In Defense of a Poor Woman’s Pedicure

Today I had a pedicure.

 The reason that I entitled this post like I did is because those who know me through Twitter or New Jersey Moms Blog, or anywhere else online; or even those who know me in real life might say, “How dare she spend her family’s money on a pedicure!”  I decided to write this post because before my husband and I lost almost everything we have due to both of us being sick, I might have said that or thought that about someone else.  

In fact, I have.

Before I became extremely ill, my very good friend who has been disabled permanently for about three or four years would go shopping with me.  I was working, but needed help that would depend on her pushing a wheelchair or just cheering me on, depending on how sick I was.  I would shop for the season, spending a few hundred dollars at a clip (I typically did not go shopping a lot), and often she would buy some things too.  I used to think, “The girl has no money, no job, and debt.  WHY is she buying anything?”  

Now that I find myself in a similar situation, I realize that I may be poor but I am not DEAD. There are still things that I need (underwear, clothes in the size that I am, a haircut) and still some things that I want.  One of these being a pedicure, another, chemically safe shampoos, body washes, etc. Just because I am poor I am in no way less deserving of the things that I used to have when I had money.  I am not less of a person because I am poor.  I did not morph into a slug; I am still the same person that I was. 

The same thing can be said about my whole family.  We ate healthy foods when we had money.  Should we now eat only foods that are canned, meats that are high in fat and no fresh fruit because we cannot afford them?  Did my family change because we became poor?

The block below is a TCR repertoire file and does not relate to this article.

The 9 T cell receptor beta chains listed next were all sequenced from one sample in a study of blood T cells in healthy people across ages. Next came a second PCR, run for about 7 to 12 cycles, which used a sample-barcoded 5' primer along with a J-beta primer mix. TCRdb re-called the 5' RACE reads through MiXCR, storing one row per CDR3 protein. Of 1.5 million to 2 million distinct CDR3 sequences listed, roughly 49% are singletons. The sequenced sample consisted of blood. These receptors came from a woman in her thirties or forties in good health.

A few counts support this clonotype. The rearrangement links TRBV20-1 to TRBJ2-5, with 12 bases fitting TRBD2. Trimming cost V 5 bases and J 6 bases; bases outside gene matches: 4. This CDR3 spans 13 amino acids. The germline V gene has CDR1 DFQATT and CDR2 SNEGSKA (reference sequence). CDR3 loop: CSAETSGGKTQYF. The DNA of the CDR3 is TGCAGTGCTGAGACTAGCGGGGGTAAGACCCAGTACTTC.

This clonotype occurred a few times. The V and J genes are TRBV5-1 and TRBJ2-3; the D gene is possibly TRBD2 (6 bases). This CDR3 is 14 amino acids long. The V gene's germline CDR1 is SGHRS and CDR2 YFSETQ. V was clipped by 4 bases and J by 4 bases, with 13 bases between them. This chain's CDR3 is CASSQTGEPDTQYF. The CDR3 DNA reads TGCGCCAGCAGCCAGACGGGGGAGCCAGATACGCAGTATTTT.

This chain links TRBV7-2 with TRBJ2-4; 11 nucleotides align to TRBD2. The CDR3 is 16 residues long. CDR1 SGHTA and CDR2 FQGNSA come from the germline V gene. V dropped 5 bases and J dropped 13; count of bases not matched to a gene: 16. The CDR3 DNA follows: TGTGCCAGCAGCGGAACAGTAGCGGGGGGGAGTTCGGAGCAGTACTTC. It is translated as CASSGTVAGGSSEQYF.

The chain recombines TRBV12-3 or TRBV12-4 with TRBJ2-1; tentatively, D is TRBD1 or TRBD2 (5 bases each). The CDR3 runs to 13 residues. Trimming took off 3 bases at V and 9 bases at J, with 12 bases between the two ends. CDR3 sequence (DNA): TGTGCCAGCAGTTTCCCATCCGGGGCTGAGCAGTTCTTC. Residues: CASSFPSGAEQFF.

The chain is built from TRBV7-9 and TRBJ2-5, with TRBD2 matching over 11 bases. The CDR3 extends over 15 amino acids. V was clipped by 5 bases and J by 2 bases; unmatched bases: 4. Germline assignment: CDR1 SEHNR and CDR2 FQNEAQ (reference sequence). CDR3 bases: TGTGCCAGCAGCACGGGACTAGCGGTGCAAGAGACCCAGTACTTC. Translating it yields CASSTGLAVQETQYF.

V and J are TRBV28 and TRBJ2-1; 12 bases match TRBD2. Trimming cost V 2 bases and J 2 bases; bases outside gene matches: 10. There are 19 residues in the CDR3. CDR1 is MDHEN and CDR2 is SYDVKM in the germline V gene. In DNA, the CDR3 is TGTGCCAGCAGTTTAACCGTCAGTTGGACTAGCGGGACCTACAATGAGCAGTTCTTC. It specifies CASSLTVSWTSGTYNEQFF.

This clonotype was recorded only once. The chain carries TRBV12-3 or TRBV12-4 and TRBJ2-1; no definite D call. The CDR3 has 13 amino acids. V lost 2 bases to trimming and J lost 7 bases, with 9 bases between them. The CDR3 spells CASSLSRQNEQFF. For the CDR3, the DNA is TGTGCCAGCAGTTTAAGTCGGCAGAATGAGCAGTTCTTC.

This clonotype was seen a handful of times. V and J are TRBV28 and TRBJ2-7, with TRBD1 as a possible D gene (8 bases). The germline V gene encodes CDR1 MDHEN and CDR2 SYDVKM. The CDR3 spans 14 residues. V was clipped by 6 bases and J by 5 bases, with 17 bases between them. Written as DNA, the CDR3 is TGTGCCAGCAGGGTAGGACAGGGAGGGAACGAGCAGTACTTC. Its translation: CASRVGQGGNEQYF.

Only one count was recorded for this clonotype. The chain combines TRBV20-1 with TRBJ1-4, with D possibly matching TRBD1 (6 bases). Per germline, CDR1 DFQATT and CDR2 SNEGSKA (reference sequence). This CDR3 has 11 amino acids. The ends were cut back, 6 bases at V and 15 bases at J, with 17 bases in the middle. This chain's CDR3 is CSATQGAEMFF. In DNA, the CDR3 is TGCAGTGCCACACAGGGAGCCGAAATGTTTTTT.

I don’t want you to think that we haven’t cut back, we have cut way back.  We now only have one car and I cannot remember when we went out to a restaurant or a movie.  Most everything we have goes to our son and we buy very little in the way of luxuries for ourselves.

 Now that I am in the lower class, below the poverty line (hopefully temporarily), I have a whole new understanding of what it is like to be poor.  My family and I didn’t change because we became poor and those who have been poor all along deserve to live their lives in dignity.  They may have “less than”, but do not deserve”less than”.  We are all people.  Our children are all children.  We all still want the best for our children just like anyone else does.

And sometimes, their moms even deserve a pedicure, every once in a while.

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About mamasick

Emily Cullen is a pen-name. I suffer from chronic illnesses and diseases which include Bipolar Disorder, Asthma, Diabetes and Fibromyalgia. I had battled Lupus and Rheumatoid Arthritis but there is no longer evidence of me having these diseases and my Rheumatologist has declared them to be "burnt out" of my system. I am separated from my husband, “Grant”. Our son, “Tyler” was born in September of 2006 and suffers from tics and Obsessive Compulsive Disorder, and is delayed in fine and gross motor skills. In my blog I seek to let sick moms know that they are not the only ones going through this, and to educate people about what can happens when one becomes catastrophically ill. I also strive to break down stereotypes of what a “Welfare Mom” is like. Anything that I have gone through due to being sick, is written on the pages of Mama Sick.

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